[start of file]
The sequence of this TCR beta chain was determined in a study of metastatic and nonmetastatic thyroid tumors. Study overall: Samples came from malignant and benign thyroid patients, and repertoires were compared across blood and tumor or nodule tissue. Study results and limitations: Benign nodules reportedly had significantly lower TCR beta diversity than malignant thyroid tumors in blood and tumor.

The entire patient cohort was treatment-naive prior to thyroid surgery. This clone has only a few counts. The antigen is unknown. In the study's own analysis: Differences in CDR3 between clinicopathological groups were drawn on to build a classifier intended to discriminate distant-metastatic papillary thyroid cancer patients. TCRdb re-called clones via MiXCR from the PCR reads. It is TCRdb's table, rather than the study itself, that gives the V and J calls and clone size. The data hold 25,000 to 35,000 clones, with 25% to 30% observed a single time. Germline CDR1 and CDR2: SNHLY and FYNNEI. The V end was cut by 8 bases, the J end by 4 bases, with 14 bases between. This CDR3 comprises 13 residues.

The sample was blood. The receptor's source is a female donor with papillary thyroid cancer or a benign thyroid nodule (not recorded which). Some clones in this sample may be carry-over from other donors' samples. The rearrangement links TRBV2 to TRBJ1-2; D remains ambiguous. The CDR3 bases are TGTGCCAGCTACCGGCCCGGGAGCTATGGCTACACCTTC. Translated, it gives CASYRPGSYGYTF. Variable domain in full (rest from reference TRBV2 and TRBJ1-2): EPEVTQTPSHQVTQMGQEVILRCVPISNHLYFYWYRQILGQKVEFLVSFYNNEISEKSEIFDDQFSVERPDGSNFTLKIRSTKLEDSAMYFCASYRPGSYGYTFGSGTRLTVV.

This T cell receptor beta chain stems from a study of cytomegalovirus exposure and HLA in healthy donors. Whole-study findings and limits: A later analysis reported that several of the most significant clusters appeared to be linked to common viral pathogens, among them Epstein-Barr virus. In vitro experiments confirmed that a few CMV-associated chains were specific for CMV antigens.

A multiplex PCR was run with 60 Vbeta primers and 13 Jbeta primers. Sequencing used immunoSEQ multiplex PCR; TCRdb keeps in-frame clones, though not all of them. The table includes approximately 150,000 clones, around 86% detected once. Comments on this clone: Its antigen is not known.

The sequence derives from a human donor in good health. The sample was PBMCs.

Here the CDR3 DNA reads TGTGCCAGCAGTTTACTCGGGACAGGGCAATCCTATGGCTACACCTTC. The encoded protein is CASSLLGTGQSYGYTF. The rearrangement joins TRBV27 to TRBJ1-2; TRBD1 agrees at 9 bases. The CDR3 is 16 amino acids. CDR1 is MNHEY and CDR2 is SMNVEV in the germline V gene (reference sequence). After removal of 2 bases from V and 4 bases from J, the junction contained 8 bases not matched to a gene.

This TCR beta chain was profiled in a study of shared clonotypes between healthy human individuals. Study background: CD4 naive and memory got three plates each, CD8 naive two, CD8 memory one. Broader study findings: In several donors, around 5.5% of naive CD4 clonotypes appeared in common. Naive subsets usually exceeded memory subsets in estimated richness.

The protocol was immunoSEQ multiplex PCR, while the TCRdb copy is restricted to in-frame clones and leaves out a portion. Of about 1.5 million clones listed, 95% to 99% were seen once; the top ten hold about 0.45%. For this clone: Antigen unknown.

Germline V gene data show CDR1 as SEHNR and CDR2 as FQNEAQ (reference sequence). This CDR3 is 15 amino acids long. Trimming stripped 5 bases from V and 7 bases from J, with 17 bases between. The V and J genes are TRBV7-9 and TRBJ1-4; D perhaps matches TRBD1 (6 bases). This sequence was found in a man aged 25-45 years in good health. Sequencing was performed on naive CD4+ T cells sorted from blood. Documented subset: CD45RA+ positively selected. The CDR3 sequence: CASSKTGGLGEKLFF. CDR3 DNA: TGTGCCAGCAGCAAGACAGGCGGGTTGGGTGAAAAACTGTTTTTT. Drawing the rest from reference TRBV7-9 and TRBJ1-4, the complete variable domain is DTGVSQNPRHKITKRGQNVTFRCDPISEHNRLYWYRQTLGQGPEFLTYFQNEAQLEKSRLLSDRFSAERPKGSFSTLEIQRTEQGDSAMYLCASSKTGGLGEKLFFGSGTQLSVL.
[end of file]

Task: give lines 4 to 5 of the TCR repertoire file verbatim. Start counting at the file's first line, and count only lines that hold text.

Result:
This T cell receptor beta chain stems from a study of cytomegalovirus exposure and HLA in healthy donors. Whole-study findings and limits: A later analysis reported that several of the most significant clusters appeared to be linked to common viral pathogens, among them Epstein-Barr virus. In vitro experiments confirmed that a few CMV-associated chains were specific for CMV antigens.

A multiplex PCR was run with 60 Vbeta primers and 13 Jbeta primers. Sequencing used immunoSEQ multiplex PCR; TCRdb keeps in-frame clones, though not all of them. The table includes approximately 150,000 clones, around 86% detected once. Comments on this clone: Its antigen is not known.